Review Summary: Wasting Light contains an immediacy, an intensity, an emotional impact power that has been missing from their catalog for quite a few releases.
Seven studio albums for a rock band is an accomplishment that Dave Grohl and Co. should be proud of. More so, they should be proud that they've created one hell of a seventh album, and probably their best since The Colour and the Shape
. Stripping down to the knuckle-bone on Wasting Light
has the inherent dangers of the band creating an album that sounds like another band trying to duplicate the Foos, but with a deftness of melody and covert pop prowess the old-timers manage to crank out a corker.
"Pop Prowess? Have you even heard "White Limo", you kindey tickler?" you may be saying. Despite the snarling, revving intense punk-laced hard rock that is the veneer of the disc, there is a firm, underlying pop sensibility throughout the disc that is unwavering. It's an adherence to basic melodicism and an understanding of how to make it work in your favor that makes this disc and, indeed, this band, such a stone-headed survivor in a music world full of come-and-go garbage. On Wasting Light
, the band have a stranglehold on these concepts and use them to the fullest, creating rock-solid compositions from the abrasive, caustic "Bridge Burning" all the way through to the cathartic jangle of "Walk". Despite the thick fabric of grunge, rock, old-school metal, and punk that has been woven, there is a thin pink thread of pop shot through the whole fu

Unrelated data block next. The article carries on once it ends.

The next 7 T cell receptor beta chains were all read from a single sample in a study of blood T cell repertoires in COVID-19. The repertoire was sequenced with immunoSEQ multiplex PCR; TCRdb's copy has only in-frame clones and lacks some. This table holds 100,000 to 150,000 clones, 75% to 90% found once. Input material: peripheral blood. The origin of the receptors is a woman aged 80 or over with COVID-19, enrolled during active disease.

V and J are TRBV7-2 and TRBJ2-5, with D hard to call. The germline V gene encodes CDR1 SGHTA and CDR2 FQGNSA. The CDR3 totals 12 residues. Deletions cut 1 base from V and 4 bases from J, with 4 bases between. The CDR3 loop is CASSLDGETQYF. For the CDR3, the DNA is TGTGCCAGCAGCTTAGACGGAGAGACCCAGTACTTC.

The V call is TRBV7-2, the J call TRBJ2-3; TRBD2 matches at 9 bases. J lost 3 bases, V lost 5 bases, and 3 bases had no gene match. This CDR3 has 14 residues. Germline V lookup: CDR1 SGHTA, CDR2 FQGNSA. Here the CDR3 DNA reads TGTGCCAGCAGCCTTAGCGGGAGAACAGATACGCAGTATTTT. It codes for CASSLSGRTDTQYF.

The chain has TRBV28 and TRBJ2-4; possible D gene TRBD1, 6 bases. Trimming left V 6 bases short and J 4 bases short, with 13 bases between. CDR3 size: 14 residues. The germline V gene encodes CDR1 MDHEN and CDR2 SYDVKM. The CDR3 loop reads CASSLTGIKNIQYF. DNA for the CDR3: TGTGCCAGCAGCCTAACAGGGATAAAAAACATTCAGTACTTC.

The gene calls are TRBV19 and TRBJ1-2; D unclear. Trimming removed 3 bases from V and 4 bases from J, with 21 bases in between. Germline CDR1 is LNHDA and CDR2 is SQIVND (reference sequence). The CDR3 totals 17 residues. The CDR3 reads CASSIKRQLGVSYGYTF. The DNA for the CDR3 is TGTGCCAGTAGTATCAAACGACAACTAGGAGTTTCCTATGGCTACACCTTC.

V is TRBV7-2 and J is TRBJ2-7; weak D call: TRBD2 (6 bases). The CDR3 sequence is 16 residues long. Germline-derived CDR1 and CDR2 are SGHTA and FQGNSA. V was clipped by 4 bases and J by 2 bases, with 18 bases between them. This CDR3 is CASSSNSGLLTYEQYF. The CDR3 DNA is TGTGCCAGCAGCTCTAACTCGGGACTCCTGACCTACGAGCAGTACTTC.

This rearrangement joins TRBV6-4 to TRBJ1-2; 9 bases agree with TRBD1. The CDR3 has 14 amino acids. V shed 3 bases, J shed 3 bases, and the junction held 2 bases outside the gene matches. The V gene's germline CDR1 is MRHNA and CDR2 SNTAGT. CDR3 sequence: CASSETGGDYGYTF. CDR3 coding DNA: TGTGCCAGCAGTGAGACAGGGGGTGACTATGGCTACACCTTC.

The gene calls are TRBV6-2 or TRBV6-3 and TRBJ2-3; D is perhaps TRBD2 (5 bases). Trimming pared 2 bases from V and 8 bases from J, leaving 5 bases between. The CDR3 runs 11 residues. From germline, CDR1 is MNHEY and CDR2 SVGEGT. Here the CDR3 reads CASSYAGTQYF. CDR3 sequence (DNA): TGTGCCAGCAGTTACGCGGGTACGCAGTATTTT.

cking thing that holds it all together.
It's not just simple compositions, either: All throughout the album we find the subtle touches that make the album work. "Dear Rosemary" has a hi-hat stutter that drives the verse, and the guitar/vocal tradeoffs in the chorus really create that melancholic-yet-optimistic emotive sweet spot the Foo Fighters should have, somehow, trademarked by now. The songs they create always seem to be on the sadder edge of the spectrum, but looking towards the light in the tunnel. All eleven excellent tracks here are no different, and contain an immediacy, an intensity, an emotional impact power that has been missing from their catalog for quite a few releases.
The incorporation of riffs that Tony Iommi would be proud of creep in here and there, on tracks like "Arlandria" and "Bridge Burning". Even songs that start off on the lighter side of rock gravitate towards cascading distortion and walk away with a pocket full of groove, for example "These Days" and "I Should Have Known". The dynamics at work here are workable, although sometimes they can be a bit flat.. but the songs are so well written I'm not sure it even matters.
If you like what you've heard (And I'm assuming you've heard "White Limo", "Walk", or "Rope"), then I'd say there's no reason not to pick this album up. It's as good as the singles make it out to be.